CoinWeek Ancient Coin Series by Mike Markowitz …..
- The Seleucid empire fell apart as things do – internal failures and others’ successes, inevitability and chance. The epithets of kinglets accumulated, reechoing because the core was hollow… When at last the lots were shaken and the world divided, the kingdom’s west fell to Rome and its east to Parthia (Kosmin, 256).
Antiochus Epiphanes & Alexander II Zabinas
In 128 BCE, Syria rose in revolt against the hated regime of Demetrius II (see Part III, above). His wife, Cleopatra Thea, put a young son on the throne, seeking popular favor. The identity of the child and his fate are disputed; Seleucid royals were often named “Antiochus”, and even his epithet on the coinage, Epiphanes (“illustrious”), was frequently recycled. Rare tetradrachms of this brief reign show “a very pretty child, with chubby cheeks, double chin, and a slight smile (Houghton, 436).” A standing figure of Tyche, Antioch’s patron goddess, appears on the reverse.
Born about 150 BCE, Alexander II Zabinas was the son of a Greek Egyptian merchant. The Egyptian ruler Ptolemy VIII, turning against his niece Cleopatra Thea, sponsored 22-year-old Alexander as claimant to the Seleucid throne, promoting fake news that he was an adopted son of the dead Antiochus VII Sidetes. Another ancient writer, Eusebius, claimed that Zabinas said he was the son of Alexander I Balas, an earlier ruler whose private lineage was murky, but who publicly purported to be the son of Antiochus IV. His Aramaic nickname “Zabinas” means “the purchased one”.
- Alexander Zabinas was a jovial easy-going youth, the sort of king sure to be popular in the streets of Antioch. There is a kind of happy … impudence in the face which appears on his coins (Bevan, 251).
Funded by Ptolemy, a mercenary army enabled Alexander to defeat Demetrius II and gain control of Antioch in 128 BCE. On his coins, he is simply “King Alexander”. A seated figure of Zeus Nikephoros (“Zeus Bearer of Victory”) adorns the reverse. This idol of the Olympian god was Alexander’s downfall. Short of cash in 122, he melted down the golden statuette of Nike (the goddess of Victory) held in the god’s outstretched hand. He joked that Zeus “gave him Victory.” The people of Antioch, failing to get the joke, drove him out. Captured by troops of Cleopatra Thea and her son, Antiochus VIII, he was executed.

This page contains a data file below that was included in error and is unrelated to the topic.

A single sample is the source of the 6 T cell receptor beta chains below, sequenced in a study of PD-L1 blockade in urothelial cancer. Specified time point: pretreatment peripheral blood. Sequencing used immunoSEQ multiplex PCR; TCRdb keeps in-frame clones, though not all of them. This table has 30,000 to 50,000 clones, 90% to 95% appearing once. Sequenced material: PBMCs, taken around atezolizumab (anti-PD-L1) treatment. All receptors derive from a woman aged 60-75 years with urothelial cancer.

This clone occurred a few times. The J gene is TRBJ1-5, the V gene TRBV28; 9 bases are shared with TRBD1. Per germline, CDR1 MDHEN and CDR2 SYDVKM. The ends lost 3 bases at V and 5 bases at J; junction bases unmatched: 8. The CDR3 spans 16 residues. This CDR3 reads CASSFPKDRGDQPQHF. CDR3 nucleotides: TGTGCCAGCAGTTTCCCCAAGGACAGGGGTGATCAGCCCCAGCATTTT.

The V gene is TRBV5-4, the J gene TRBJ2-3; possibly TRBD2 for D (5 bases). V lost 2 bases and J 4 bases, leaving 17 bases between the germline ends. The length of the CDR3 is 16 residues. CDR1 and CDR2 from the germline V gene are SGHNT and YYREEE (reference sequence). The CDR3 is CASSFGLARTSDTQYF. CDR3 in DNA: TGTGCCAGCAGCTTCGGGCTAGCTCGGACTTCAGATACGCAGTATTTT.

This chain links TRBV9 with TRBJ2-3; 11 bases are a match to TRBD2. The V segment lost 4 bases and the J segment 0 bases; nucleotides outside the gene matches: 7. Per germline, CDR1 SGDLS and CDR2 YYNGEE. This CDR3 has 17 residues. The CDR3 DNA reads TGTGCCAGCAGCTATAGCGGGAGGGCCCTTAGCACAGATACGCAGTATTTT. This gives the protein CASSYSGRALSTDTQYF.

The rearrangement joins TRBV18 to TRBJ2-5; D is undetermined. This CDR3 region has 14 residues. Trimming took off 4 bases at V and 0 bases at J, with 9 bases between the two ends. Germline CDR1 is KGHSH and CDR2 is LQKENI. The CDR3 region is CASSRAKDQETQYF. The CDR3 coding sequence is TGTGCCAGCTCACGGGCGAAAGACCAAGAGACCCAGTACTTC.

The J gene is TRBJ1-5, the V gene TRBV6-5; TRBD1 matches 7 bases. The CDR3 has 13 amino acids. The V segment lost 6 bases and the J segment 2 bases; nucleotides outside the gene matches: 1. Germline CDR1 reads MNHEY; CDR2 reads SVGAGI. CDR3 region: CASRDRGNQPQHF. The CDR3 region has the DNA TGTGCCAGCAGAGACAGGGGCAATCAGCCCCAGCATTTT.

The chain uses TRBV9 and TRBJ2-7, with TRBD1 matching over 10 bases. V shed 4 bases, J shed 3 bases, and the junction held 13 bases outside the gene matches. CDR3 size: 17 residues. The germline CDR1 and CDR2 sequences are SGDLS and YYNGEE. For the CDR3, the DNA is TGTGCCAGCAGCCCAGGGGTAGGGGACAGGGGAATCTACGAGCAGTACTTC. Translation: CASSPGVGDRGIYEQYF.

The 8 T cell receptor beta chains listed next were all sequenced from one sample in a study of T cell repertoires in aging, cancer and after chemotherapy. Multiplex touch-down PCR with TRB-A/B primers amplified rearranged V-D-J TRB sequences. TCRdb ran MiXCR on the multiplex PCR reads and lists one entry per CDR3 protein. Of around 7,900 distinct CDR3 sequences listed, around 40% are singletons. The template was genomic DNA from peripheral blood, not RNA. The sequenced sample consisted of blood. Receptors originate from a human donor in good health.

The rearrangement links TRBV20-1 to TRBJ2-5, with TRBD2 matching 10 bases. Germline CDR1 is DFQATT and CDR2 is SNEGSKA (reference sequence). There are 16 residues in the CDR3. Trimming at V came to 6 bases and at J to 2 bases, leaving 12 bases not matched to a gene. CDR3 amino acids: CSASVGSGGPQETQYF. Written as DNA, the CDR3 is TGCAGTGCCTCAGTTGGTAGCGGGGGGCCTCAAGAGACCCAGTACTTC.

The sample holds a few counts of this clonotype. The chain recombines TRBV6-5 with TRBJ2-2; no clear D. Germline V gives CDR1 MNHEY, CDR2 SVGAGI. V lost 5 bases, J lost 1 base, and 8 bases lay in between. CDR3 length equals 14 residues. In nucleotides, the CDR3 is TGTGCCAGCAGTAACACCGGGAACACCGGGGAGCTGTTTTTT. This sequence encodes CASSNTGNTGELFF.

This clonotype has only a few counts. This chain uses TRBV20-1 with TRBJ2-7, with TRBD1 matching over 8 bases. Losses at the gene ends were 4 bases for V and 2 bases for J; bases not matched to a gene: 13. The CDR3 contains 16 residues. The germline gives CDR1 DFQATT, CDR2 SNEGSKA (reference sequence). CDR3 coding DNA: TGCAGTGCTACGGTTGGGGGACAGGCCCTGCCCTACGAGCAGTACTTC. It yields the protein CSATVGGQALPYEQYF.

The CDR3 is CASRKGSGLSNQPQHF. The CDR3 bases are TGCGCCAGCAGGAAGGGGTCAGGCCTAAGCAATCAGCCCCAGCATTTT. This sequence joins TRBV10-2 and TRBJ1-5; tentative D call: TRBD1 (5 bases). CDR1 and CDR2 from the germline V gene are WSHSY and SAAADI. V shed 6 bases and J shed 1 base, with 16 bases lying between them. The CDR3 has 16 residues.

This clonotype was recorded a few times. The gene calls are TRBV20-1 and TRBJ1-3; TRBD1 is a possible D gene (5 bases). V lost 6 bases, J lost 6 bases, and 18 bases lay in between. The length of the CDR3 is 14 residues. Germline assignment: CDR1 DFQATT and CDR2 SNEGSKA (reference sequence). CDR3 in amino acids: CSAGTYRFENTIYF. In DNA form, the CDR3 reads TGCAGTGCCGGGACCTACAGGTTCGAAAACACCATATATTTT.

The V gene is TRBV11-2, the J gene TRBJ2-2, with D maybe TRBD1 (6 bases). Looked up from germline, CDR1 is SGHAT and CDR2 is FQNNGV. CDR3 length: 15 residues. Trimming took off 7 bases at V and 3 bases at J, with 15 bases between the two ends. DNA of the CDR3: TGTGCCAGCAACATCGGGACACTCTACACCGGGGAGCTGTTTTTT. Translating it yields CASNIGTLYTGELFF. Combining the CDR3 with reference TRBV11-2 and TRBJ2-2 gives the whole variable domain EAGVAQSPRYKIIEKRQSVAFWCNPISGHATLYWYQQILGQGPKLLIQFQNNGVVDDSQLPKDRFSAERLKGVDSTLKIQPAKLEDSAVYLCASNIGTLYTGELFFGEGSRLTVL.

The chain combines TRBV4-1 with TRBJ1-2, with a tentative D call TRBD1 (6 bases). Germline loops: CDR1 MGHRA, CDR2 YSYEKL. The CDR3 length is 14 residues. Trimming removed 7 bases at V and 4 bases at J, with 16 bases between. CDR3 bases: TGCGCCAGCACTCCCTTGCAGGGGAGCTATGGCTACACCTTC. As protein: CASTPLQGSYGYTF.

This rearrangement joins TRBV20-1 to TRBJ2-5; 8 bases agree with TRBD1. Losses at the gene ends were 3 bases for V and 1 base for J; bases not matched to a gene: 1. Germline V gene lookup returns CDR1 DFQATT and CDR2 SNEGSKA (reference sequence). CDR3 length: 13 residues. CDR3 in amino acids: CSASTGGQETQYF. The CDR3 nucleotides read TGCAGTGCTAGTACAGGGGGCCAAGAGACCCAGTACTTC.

Cleopatra Thea was the daughter of Ptolemy VI and his sister-wife, Cleopatra II. Her political marriages to three successive Seleucid kings were a triumph of Ptolemaic diplomacy. In 125 BCE, after the death of Demetrius II she took the throne as sole ruler. From her base at Ake-Ptolemais (now Akko, Israel) she issued rare portrait tetradrachms, wearing the tight curls (probably a wig) associated with the goddess Isis. The Ptolemaic double cornucopia appears on the reverse, with the inscription BAΣIΛIΣΣHΣ KΛEOΠATΡAΣ ΘEAΣ EΥETHPIAΣ (“Queen Kleopatra, Goddess, Bringer of Good Harvests”). In a recent London auction, an example of this coin – one of just five known – brought over $40,000 USD.
The idea of a queen ruing directly over the kingdom troubled Seleucid elites, and they forced her to accept her son, Antiochus VIII, as co-ruler. Known by the nickname Grypos (“hook nose”), his official epithet Epiphanes (“Illustrious”) appears on the coinage. For four uneasy years (125-121 BCE) mother and son appeared together on tetradrachms struck at Tarsus and various mints in Phoenicia and Syria.
Notably, Cleopatra Thea always appeared in the prominent position, as she had from the beginning – such as on her wedding tetradrachm with Alexander I Balas. There is barely room on the reverse for the long inscription: “Queen Kleopatra the goddess and King Antiochus”. But young Grypos was eager to rule on his own. The dramatic story is recounted by the second-century (CE) Roman writer Marcus Junianus Justinus, summarizing the Greek historian Pompeius Trogus (whose work is lost):
- [Kleopatra] was discontented at her dignity being eclipsed by the victory of Grypus, and presented him with a cup of poison as he was returning home from taking exercise. But Grypus… desired her …to drink herself first, and, when she refused, pressed her earnestly… The queen, being thus disconcerted, and her wickedness turned upon herself, was killed with the poison which she had prepared for another.
Antiochus VIII Grypus
Antiochus VIII and his prominent nose appear on an extensive and abundant coinage from over a dozen mints during a reign of nearly 30 years. On many types, the reverse is a slim standing figure of Zeus Ouranios (king of the gods, as ruler of the sky) with a crescent moon above his head and a star in his outstretched hand. Coins issued at Tarsus in Cilicia bear an image of the altar of Sandan, a local divinity the Greeks equated with Herakles.
Grypus married an Egyptian princess, Tryphaena (c. 141 – 111 BCE), daughter of Ptolemy VIII. She bore Antiochus five sons, each of whom would rule as a Seleucid king: Seleucus VI, Antiochus XI, Philip I, Demetrius III, and Antiochus XII. In 102, Grypus married the Egyptian princess Cleopatra Selene. Six years later in 96 BCE, Heracleon, the prime minister, murdered Antiochus VIII in a palace coup.
- “…as a ruler he was worthless; far more keenly interested in mimes, conjuring tricks, and ingenious mechanical toys than affairs of state. He had also, without inheriting his father’s greatness, inherited to the full his propensities to hard drinking (Bevan, 253).”
Antiochus IX, nicknamed “Cyzicenus”, grew up in the safety of Cyzicus (near modern Erdek, Turkey), far from the Seleucid court’s murderous intrigues. His official epithet was Philopator (“Father-Loving”), honoring his father Antiochus VII Sidetes. In 116 BCE he claimed the throne, beginning a long civil war against his half-brother Antiochus VIII Grypus.
His coin portrait shows long sideburns, which sometimes merge into a scruffy beard. In 95 BCE, Antiochus IX Cyzicenus died in battle against his nephew, Seleucus VI.
Eldest son of Antiochus VIII Grypus, Seleucus VI had to fight his uncle, Antiochus IX, to claim the throne. Then he had to fight his cousin, Antiochus X (son of Antiochus IX), to briefly hold it. An elegant standing figure of Athena graces the reverse of his tetradrachm from Seleukia in Cilicia.